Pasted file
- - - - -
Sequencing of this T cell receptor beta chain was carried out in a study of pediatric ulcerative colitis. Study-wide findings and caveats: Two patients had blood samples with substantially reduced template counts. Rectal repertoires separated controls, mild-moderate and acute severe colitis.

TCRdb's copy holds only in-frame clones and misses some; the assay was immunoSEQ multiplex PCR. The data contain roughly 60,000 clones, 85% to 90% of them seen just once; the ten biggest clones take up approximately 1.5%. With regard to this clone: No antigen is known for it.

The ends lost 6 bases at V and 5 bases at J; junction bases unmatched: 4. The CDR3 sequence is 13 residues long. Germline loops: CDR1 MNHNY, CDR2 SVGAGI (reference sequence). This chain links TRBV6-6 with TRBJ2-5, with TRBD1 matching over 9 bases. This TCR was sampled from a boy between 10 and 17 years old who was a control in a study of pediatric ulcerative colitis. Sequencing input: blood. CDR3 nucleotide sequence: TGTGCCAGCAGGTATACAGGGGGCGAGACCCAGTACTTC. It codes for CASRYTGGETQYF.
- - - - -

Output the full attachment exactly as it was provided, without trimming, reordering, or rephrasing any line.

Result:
Sequencing of this T cell receptor beta chain was carried out in a study of pediatric ulcerative colitis. Study-wide findings and caveats: Two patients had blood samples with substantially reduced template counts. Rectal repertoires separated controls, mild-moderate and acute severe colitis.

TCRdb's copy holds only in-frame clones and misses some; the assay was immunoSEQ multiplex PCR. The data contain roughly 60,000 clones, 85% to 90% of them seen just once; the ten biggest clones take up approximately 1.5%. With regard to this clone: No antigen is known for it.

The ends lost 6 bases at V and 5 bases at J; junction bases unmatched: 4. The CDR3 sequence is 13 residues long. Germline loops: CDR1 MNHNY, CDR2 SVGAGI (reference sequence). This chain links TRBV6-6 with TRBJ2-5, with TRBD1 matching over 9 bases. This TCR was sampled from a boy between 10 and 17 years old who was a control in a study of pediatric ulcerative colitis. Sequencing input: blood. CDR3 nucleotide sequence: TGTGCCAGCAGGTATACAGGGGGCGAGACCCAGTACTTC. It codes for CASRYTGGETQYF.